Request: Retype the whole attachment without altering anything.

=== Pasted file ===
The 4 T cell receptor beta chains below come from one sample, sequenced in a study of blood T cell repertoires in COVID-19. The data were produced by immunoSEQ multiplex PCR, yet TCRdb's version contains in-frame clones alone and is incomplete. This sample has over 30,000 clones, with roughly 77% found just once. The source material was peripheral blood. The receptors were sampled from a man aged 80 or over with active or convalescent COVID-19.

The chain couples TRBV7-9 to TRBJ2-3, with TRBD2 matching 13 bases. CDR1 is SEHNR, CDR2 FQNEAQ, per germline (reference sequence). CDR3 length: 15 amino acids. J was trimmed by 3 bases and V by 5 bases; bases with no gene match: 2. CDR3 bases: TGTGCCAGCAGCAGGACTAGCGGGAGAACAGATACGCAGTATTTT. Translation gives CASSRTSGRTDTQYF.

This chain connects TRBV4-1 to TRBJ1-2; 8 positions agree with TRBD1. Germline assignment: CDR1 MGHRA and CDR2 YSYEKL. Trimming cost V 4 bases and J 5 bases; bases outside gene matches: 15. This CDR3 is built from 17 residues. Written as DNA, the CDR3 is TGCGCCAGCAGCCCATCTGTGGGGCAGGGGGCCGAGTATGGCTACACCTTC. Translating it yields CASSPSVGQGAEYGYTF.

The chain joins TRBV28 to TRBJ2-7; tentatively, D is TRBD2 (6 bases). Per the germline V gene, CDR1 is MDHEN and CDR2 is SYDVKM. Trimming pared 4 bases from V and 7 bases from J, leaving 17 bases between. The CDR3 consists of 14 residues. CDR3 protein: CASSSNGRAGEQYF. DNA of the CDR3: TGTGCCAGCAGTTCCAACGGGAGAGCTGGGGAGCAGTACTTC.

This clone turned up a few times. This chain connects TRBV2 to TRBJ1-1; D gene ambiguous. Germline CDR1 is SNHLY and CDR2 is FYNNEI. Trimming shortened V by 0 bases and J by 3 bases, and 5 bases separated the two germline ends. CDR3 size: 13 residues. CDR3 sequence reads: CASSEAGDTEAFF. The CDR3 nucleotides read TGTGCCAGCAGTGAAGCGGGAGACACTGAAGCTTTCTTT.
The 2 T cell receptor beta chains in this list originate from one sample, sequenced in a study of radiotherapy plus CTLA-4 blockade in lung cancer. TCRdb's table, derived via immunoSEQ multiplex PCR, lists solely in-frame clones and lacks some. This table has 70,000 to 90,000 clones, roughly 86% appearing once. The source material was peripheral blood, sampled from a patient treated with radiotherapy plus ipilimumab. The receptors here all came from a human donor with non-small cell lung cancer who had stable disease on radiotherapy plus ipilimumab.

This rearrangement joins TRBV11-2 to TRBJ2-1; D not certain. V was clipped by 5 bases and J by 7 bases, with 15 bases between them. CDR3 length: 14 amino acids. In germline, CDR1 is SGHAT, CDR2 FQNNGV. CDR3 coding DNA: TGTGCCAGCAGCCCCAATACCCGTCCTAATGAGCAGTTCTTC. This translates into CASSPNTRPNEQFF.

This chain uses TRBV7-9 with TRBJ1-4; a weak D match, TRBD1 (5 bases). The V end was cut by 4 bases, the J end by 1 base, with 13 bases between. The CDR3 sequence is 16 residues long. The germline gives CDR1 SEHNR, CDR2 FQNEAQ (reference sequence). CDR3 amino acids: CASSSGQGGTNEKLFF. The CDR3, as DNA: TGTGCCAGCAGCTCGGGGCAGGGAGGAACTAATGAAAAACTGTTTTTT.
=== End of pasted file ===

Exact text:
The 4 T cell receptor beta chains below come from one sample, sequenced in a study of blood T cell repertoires in COVID-19. The data were produced by immunoSEQ multiplex PCR, yet TCRdb's version contains in-frame clones alone and is incomplete. This sample has over 30,000 clones, with roughly 77% found just once. The source material was peripheral blood. The receptors were sampled from a man aged 80 or over with active or convalescent COVID-19.

The chain couples TRBV7-9 to TRBJ2-3, with TRBD2 matching 13 bases. CDR1 is SEHNR, CDR2 FQNEAQ, per germline (reference sequence). CDR3 length: 15 amino acids. J was trimmed by 3 bases and V by 5 bases; bases with no gene match: 2. CDR3 bases: TGTGCCAGCAGCAGGACTAGCGGGAGAACAGATACGCAGTATTTT. Translation gives CASSRTSGRTDTQYF.

This chain connects TRBV4-1 to TRBJ1-2; 8 positions agree with TRBD1. Germline assignment: CDR1 MGHRA and CDR2 YSYEKL. Trimming cost V 4 bases and J 5 bases; bases outside gene matches: 15. This CDR3 is built from 17 residues. Written as DNA, the CDR3 is TGCGCCAGCAGCCCATCTGTGGGGCAGGGGGCCGAGTATGGCTACACCTTC. Translating it yields CASSPSVGQGAEYGYTF.

The chain joins TRBV28 to TRBJ2-7; tentatively, D is TRBD2 (6 bases). Per the germline V gene, CDR1 is MDHEN and CDR2 is SYDVKM. Trimming pared 4 bases from V and 7 bases from J, leaving 17 bases between. The CDR3 consists of 14 residues. CDR3 protein: CASSSNGRAGEQYF. DNA of the CDR3: TGTGCCAGCAGTTCCAACGGGAGAGCTGGGGAGCAGTACTTC.

This clone turned up a few times. This chain connects TRBV2 to TRBJ1-1; D gene ambiguous. Germline CDR1 is SNHLY and CDR2 is FYNNEI. Trimming shortened V by 0 bases and J by 3 bases, and 5 bases separated the two germline ends. CDR3 size: 13 residues. CDR3 sequence reads: CASSEAGDTEAFF. The CDR3 nucleotides read TGTGCCAGCAGTGAAGCGGGAGACACTGAAGCTTTCTTT.
The 2 T cell receptor beta chains in this list originate from one sample, sequenced in a study of radiotherapy plus CTLA-4 blockade in lung cancer. TCRdb's table, derived via immunoSEQ multiplex PCR, lists solely in-frame clones and lacks some. This table has 70,000 to 90,000 clones, roughly 86% appearing once. The source material was peripheral blood, sampled from a patient treated with radiotherapy plus ipilimumab. The receptors here all came from a human donor with non-small cell lung cancer who had stable disease on radiotherapy plus ipilimumab.

This rearrangement joins TRBV11-2 to TRBJ2-1; D not certain. V was clipped by 5 bases and J by 7 bases, with 15 bases between them. CDR3 length: 14 amino acids. In germline, CDR1 is SGHAT, CDR2 FQNNGV. CDR3 coding DNA: TGTGCCAGCAGCCCCAATACCCGTCCTAATGAGCAGTTCTTC. This translates into CASSPNTRPNEQFF.

This chain uses TRBV7-9 with TRBJ1-4; a weak D match, TRBD1 (5 bases). The V end was cut by 4 bases, the J end by 1 base, with 13 bases between. The CDR3 sequence is 16 residues long. The germline gives CDR1 SEHNR, CDR2 FQNEAQ (reference sequence). CDR3 amino acids: CASSSGQGGTNEKLFF. The CDR3, as DNA: TGTGCCAGCAGCTCGGGGCAGGGAGGAACTAATGAAAAACTGTTTTTT.